Side Note: This is a common error when using speaker tags: “That’s a pretty scrawny dog,” Jim laughed. Since Jim can’t laugh that comment, the proper way would be: “That’s a pretty scrawny dog.” Jim laughed. This now becomes a speaker beat instead of a tag.

What can you add about using speaker tags and beats? We would love to hear from you.

(Photo courtesy of FreeDigitalPhotos.net and Master Isolated Images.)

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Monday, September 10, 2018

Four Tips to Distract Your Internal Editor


by Edie Melson @EdieMelson

I’ve spoken with a lot of writers who have trouble disconnecting their INTERNAL EDITOR when they're working on an early draft of a manuscript. 

This overly helpful person lives inside most of us and comes in handy when we’re putting the finishing touches on our manuscript. But when we’re in the midst of a creative surge, that same
person can short circuit our progress.

Today's post will give you the tips you need to turn off your internal editor.

First you should know there’s a scientific reason for that roadblock. The creative act of writing your first draft stems from the right side—or creative side—of the brain. Later in the process, when polishing begins, the left side takes over. Here are some of the characteristics of each side.

Right Brain
  • Visual in process, focusing more on patterns and images.
  • Generally intuitive, led by feelings.
  • Is the epitome of multi-tasking, able to process ideas simultaneously.
  • Progresses from the big picture to the details.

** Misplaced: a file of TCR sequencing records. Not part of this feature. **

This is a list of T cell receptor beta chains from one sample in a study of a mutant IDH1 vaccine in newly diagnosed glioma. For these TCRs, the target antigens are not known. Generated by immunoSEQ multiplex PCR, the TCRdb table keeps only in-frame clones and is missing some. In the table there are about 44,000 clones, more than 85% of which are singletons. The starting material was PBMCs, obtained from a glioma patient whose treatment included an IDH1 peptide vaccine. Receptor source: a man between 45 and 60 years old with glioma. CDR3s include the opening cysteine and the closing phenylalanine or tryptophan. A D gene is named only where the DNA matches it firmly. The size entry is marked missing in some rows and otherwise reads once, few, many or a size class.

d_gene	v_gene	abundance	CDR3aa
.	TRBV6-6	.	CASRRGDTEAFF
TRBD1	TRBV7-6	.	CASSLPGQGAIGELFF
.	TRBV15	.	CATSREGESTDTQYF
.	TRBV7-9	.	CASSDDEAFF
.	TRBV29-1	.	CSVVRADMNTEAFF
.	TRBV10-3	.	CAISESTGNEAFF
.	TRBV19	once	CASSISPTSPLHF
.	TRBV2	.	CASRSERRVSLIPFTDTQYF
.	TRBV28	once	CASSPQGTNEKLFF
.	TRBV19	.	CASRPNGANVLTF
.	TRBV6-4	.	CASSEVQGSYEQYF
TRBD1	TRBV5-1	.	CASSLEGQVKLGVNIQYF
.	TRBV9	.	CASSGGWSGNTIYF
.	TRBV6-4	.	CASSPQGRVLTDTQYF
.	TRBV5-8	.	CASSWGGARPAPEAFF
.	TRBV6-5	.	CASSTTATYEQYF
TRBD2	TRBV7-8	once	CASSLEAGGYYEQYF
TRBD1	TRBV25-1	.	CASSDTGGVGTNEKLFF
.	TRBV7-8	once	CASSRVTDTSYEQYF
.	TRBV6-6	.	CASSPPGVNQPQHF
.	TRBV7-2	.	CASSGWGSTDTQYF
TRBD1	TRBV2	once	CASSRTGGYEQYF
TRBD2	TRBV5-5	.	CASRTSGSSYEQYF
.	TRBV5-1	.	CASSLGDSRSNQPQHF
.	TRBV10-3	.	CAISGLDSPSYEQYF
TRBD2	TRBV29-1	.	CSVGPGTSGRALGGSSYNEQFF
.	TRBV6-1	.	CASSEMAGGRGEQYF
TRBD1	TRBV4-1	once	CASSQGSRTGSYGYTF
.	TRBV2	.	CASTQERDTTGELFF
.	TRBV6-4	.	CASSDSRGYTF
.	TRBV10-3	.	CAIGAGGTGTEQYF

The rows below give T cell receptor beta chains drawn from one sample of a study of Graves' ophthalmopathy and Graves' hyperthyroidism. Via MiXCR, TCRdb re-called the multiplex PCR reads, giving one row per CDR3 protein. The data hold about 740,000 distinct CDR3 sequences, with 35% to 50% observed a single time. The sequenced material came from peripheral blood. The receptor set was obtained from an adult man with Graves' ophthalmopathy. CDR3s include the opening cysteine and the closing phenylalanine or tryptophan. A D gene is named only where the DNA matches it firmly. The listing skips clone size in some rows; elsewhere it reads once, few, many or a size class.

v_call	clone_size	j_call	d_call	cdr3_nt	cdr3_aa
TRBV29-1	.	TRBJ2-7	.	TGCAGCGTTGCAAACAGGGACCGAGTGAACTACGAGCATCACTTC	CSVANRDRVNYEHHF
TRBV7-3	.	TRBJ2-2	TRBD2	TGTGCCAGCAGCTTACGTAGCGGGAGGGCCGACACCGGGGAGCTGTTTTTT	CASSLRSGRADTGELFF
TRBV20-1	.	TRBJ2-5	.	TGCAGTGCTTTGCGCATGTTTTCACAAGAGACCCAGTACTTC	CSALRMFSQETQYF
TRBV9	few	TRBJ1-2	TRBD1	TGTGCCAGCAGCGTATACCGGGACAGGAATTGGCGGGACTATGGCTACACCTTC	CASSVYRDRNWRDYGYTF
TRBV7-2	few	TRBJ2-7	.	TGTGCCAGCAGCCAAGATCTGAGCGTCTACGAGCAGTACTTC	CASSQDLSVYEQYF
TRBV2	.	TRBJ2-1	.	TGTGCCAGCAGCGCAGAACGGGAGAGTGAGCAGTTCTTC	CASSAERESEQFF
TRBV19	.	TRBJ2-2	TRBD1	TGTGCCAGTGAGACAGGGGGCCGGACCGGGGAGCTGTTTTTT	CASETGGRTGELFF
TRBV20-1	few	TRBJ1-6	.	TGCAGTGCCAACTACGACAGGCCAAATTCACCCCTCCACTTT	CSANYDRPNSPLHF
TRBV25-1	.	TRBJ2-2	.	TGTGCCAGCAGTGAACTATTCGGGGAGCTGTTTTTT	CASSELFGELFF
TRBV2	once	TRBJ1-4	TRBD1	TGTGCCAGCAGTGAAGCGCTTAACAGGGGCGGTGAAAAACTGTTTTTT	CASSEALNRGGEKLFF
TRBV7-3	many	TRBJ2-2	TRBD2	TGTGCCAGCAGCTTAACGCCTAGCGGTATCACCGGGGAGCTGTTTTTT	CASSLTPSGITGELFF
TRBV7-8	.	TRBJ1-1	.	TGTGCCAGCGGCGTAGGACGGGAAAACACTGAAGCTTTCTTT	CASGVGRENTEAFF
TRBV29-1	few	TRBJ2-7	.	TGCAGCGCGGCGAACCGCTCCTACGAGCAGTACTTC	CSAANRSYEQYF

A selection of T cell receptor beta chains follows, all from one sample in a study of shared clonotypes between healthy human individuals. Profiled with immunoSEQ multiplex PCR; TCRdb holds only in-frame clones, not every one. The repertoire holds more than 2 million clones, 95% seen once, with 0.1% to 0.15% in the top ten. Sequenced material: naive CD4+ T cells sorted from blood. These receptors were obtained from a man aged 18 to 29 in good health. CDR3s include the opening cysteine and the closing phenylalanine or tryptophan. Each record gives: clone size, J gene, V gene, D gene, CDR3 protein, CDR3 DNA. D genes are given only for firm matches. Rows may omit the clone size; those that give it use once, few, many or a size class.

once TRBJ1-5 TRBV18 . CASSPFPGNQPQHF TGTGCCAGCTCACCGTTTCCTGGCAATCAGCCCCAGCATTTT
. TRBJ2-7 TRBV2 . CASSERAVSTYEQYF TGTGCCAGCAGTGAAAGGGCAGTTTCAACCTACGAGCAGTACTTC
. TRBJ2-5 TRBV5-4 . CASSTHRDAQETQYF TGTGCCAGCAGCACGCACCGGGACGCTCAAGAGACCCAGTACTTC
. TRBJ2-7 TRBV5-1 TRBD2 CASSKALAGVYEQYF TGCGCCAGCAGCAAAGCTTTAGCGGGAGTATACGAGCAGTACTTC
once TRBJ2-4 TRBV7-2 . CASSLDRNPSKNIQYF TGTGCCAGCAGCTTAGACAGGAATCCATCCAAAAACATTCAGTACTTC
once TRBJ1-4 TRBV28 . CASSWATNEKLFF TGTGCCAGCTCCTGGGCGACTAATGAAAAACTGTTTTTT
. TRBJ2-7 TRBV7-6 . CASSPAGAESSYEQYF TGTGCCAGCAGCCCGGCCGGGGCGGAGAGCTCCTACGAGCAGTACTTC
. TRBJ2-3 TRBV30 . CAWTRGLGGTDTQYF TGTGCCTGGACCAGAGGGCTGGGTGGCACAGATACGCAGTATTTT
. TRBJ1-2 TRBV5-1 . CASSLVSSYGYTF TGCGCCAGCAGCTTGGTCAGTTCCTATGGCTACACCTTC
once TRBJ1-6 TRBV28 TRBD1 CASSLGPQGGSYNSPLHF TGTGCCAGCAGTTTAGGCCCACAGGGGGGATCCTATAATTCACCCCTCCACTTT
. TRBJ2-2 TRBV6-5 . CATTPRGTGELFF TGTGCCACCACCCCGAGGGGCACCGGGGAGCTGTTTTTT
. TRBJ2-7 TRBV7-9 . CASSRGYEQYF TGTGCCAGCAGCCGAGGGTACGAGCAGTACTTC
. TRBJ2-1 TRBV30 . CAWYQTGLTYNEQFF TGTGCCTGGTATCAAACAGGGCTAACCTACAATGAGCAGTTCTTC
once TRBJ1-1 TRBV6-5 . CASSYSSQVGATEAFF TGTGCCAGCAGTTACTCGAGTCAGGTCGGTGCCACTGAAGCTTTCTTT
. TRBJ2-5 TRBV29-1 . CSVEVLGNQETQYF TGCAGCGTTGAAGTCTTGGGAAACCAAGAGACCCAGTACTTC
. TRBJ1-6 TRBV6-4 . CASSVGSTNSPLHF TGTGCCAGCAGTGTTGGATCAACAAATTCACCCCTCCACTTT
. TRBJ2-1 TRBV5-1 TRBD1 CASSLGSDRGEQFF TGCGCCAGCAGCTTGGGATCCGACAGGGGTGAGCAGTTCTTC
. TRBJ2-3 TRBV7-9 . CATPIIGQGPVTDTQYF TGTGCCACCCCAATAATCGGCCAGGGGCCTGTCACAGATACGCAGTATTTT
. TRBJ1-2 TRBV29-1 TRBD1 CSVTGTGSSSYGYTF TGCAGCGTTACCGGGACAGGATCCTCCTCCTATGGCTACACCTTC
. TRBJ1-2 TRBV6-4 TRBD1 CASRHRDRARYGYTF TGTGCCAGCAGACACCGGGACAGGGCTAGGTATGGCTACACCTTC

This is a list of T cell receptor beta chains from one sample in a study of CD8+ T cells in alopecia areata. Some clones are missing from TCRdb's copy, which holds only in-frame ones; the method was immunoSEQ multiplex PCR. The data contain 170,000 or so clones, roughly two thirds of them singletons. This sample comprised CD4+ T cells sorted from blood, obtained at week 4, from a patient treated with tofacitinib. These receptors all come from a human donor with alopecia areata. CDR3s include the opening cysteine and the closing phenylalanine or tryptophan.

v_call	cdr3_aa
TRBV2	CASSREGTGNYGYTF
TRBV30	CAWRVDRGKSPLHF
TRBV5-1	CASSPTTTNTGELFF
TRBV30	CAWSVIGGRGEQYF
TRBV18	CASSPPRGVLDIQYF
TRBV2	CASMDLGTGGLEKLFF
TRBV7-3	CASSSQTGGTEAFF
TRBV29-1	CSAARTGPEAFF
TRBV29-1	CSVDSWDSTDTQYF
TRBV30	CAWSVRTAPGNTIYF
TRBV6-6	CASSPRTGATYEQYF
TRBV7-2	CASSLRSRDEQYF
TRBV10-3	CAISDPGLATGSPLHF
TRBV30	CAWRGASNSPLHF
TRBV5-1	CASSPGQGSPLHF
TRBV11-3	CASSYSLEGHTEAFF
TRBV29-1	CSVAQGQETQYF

• Lacks organization, utilizes free association.
Left Brain
  • More verbal, needs to find specific words to express ideas.
  • Analytical, led by logic.
  • Takes things step by step, one idea at a time.
  • Organizes details first before moving to the big picture.
  • Very organized, utilizing lists and detailed plans.
Mixing up the process—trying to use both sides of the brain at the same time—can lead to a tangled mess and a major roadblock. All of this information is good to know, but what if our left-brained, Internal Editor won’t go away? How do we make her be quiet?

Unfortunately, there isn’t one way that works for everyone, but here are some tips that should help.

Tips

1. Don’t give in to temptation. Our Internal Editor gets stronger the more frequently we give in to her demands. If she thinks you need a certain word before you can finish that sentence, stay strong. Type XXX and go on. Later, during the rewriting process, you’ll have plenty of time to find the right word. This goes for anything that demands you slow the creative process. At this point in your manuscript speed is your best friend.

2. Set a daily and weekly word count goal. This can often sidetrack the Internal Editor because of her need to meet a goal. Sometimes, in her drive to succeed, she can even become an ally.

3. Make lists in a separate notebook. Use your computer for the story, but if the need for details overshadows the creative urge, make a quick note in a notebook. Don’t let yourself get bogged down, but let the free association part of your right brain give you ideas to explore later with your more logical left side.

4. Don’t give in to fear. Many times our Internal Editor is driven by fear. Fear that this draft isn’t good, won’t work, or just doesn’t make sense. Remind yourself that this version isn’t written in stone. Sometimes just giving ourselves permission to write what Anne Lamott calls the sh*%&# first draft is all we need to derail our Internal Editor.

All of these can help, but I’d like to know what tricks you use to keep that INNER EDITOR quiet.

(Photos courtesy of FreeDigitalPhotos.net, Ambro, and Stuart Miles.)